collection of networks whose performance is impossible to predict.    
The Internet-based services have each concocted strategies--software  
"fixes," partnerships, games customized for Net play--to combat the   
latency problem. TEN, for example, won't let users play fast-action   
games if its network software detects that their connections are bad. 
                                                                      
The beta tests haven't inspired confidence: games often freeze in     
midaction. Some services, such as AOL, CompuServe, Dwango and the     
forthcoming Wireplay network by MCI, will avoid the problem entirely  
by using private, "proprietary" networks where regular Internet       
traffic doesn't slow you down. Despite technical glitches, online     
gaming already appears to be the stuff of addiction. Even calmer      
diversions such as hearts and bridge are turning into virtual         
parties. On Prodigy, for example, checkers has a separate chat screen 
next to the board. The game itself is often overshadowed by the       
conversation that starts up. A game that might ordinarily take 10     
minutes stretches to an hour. "We're learning that something as       
simple as checkers is more than checkers," says Josh Grotstein,       
Prodigy's senior vice president of content. "What it turns out to be  
is like sitting on the porch talking to someone."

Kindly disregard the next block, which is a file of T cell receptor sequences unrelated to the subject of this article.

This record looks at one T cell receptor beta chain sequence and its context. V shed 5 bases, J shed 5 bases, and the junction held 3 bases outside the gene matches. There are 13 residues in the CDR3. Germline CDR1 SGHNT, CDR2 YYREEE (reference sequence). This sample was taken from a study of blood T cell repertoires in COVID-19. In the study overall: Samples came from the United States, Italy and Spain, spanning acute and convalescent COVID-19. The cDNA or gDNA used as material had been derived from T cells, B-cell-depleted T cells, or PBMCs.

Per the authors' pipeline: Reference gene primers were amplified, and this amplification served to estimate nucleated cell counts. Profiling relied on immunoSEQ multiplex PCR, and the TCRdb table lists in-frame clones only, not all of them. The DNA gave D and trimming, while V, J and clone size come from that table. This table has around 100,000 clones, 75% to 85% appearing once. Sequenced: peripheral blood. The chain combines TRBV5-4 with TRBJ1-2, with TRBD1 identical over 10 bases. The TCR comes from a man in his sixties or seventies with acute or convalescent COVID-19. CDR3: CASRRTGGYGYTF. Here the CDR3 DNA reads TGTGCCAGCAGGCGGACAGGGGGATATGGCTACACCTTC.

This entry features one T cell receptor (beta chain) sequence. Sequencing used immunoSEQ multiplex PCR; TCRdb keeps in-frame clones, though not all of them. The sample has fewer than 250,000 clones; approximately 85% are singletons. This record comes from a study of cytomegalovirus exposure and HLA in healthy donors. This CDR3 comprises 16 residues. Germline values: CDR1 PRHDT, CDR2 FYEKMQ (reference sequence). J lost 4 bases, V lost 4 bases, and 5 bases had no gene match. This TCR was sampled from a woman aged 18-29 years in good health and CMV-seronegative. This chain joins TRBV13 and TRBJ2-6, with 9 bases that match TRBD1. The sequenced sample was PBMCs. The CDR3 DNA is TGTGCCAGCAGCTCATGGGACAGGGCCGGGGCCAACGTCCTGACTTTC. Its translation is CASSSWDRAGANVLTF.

Which is exactly what the emerging gaming networks have in mind. "The 
fact that it's a social environment is what makes it the killer app   
of the online medium," says Lawrence Schick, AOL's general manager    
for games. Virgin Interactive's Subspace, a Net-based multiplayer     
rendition of Asteroids now in beta test, has inspired a unique social 
order, complete with codes of conduct, a hierarchy based on scores    
and nightly tournaments of 200 players where that hierarchy is        
constantly tested. One player, 17-year-old Kevin Jarrett of           
Grandbury, Texas, wakes up at 7 a.m. every day to hang out with       
friends he originally met in an Internet Relay Chat channel. "It was  
a chance to blow them up," he says. "It's become a community."        
                                                                      
For now, online gaming is a niche market catering to a devoted        
clientele. As beta testers, gamers can go on 15-hour binges, and, if  
they're dialing locally into the game service, it's all free. The     
true test will come when the gaming services go fully commercial.     
Metzler doesn't plan to stop playing once TEN starts billing her.     
Anyway, she says, "it's my husband's credit card."                    
                                                                      
COPYRIGHT Newsweek Inc. 1996